Christopher Wishart was born at 102 James Street in the district of Benwell, Newcastle on 13 February 1890. He was the only child of Robert Wishart, an iron shipwright from Glasgow, and his wife, Mary Ann Charlton. However, Robert had been married before, and Christopher had six half-siblings. By 1911 he was living with his parents at 25 Pitt Street in the parish of Westgate and working as a metal moulder. The following year he married Mary Wilson, and at least six children were born of the marriage between 1914 and 1932.
Christopher enlisted in Newcastle during April 1917 and joined the Machine Gun Corps. He was eventually sent to France in February 1918 and posted to the 41st Battalion which was formed the following month from the Machine Gun Companies of the 41st Division. Within three weeks of formation, the battalion came into action when the Germans commenced what would be known as the ‘Spring Offensive’ and fought in the First Battles of the Somme (1918) before moving into Flanders during April. The battalion spent the summer in the Ypres area and took part in the Final Advance in Flanders, which began in early September.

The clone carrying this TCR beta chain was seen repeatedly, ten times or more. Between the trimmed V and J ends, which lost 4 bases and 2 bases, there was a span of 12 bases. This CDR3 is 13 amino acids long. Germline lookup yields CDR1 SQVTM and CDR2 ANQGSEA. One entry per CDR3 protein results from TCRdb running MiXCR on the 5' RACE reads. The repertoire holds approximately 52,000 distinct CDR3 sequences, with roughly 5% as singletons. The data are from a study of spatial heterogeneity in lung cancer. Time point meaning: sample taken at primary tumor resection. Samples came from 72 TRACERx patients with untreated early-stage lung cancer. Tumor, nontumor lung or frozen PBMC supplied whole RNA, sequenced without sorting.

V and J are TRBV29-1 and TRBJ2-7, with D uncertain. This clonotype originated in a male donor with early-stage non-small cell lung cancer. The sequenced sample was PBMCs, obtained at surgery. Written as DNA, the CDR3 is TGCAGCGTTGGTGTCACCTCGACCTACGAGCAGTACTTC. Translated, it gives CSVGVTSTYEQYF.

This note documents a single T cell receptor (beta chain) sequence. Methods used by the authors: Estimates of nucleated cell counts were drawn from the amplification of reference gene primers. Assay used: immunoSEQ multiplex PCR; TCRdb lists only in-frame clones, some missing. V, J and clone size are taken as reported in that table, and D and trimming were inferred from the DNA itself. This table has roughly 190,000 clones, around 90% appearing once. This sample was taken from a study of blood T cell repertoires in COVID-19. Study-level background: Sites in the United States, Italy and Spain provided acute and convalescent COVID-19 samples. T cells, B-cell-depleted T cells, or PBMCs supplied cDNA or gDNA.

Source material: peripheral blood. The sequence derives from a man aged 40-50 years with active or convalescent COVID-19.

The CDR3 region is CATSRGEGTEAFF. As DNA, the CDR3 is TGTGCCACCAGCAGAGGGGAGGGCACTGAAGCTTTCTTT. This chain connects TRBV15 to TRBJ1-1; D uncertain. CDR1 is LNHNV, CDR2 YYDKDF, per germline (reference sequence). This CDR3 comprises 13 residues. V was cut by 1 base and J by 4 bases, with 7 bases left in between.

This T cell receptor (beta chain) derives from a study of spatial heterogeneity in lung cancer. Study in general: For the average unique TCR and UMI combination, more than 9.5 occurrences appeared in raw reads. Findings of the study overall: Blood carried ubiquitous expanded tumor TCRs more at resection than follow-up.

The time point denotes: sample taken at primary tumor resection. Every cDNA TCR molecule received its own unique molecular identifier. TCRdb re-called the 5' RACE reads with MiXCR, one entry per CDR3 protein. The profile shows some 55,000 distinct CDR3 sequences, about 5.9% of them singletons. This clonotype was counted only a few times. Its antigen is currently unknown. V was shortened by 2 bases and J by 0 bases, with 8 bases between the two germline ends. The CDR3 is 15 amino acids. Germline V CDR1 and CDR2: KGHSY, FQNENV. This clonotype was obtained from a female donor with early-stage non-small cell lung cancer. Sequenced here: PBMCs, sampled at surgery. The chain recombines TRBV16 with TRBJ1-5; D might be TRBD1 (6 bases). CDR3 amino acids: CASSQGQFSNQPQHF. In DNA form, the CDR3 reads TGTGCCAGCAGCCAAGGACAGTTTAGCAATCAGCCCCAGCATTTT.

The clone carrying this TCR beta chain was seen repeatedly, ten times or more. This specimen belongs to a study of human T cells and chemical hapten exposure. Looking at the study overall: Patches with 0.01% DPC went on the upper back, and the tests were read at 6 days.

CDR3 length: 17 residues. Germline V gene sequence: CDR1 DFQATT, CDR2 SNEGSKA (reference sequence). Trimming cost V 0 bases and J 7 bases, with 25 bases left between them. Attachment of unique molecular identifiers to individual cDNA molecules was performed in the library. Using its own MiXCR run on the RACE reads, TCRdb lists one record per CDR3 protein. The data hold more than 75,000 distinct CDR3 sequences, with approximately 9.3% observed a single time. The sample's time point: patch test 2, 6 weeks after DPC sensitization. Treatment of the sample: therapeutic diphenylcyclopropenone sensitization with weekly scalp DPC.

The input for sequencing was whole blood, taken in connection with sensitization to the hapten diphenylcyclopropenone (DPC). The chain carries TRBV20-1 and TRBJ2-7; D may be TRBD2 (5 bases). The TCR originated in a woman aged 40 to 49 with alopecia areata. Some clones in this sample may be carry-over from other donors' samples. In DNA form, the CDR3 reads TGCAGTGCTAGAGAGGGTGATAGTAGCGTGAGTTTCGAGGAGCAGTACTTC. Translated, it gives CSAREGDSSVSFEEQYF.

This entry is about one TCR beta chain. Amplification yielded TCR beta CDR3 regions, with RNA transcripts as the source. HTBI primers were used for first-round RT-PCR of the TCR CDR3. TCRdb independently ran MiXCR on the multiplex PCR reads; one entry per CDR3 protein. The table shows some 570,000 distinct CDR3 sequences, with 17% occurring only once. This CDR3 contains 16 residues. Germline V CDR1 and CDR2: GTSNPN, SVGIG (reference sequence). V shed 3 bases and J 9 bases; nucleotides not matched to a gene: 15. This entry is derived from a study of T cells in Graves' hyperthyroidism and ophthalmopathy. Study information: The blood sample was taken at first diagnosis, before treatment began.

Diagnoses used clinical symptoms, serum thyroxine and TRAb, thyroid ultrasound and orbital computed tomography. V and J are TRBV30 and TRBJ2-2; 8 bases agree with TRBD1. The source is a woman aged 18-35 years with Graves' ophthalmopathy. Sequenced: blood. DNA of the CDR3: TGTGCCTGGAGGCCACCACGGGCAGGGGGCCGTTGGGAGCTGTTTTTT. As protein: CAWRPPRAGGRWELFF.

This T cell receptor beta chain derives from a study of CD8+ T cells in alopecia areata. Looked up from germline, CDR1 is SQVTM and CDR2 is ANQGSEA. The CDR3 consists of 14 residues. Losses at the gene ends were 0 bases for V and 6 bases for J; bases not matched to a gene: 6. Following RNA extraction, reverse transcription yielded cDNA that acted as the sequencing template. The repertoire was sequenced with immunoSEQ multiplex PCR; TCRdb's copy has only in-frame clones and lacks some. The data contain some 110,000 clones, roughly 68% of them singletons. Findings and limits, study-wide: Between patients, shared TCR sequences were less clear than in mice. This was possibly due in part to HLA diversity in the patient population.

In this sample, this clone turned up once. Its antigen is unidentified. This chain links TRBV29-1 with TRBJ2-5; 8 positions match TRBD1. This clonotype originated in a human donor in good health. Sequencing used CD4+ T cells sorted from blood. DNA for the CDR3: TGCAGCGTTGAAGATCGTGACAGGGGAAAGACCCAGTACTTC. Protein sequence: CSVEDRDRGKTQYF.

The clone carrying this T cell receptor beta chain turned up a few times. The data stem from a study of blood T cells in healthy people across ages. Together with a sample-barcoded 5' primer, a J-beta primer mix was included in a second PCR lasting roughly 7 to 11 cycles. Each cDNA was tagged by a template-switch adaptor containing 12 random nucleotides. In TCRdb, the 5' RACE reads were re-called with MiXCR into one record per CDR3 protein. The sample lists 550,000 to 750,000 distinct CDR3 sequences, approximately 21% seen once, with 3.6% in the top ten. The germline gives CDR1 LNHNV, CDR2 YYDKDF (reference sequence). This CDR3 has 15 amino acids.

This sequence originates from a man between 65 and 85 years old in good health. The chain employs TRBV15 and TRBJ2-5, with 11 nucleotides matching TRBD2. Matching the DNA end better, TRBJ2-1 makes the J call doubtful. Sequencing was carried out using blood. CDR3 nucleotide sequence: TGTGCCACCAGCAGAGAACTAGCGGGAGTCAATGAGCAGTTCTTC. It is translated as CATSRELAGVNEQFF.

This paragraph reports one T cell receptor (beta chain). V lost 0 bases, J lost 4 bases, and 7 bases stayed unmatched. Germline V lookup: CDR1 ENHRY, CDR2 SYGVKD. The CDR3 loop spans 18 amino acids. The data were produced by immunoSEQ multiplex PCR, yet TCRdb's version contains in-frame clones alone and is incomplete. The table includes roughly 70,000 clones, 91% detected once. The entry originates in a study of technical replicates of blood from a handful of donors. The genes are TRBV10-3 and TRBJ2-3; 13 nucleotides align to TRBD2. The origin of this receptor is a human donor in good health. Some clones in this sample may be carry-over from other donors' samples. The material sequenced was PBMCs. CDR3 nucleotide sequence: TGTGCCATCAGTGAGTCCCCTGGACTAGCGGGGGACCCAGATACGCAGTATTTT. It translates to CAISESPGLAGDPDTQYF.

On 14/15 September, while in the line at Dickebusch, Christopher was one of five men affected by an enemy gas shell and sent to the 3rd Australian Casualty Clearing Station from the 139th Field Ambulance for treatment. It’s unknown when, or if he rejoined his unit who would go on to be part of the Army of Occupation and began demobilisation in March 1919.
After the war, Christopher and his family lived at 4 Prospect Place before moving to 54 Cookson Street in 1930. By the end of the 1930s, they had moved back to Prospect Place (No.16) where Christopher was living at the time of his death on 17 June 1943.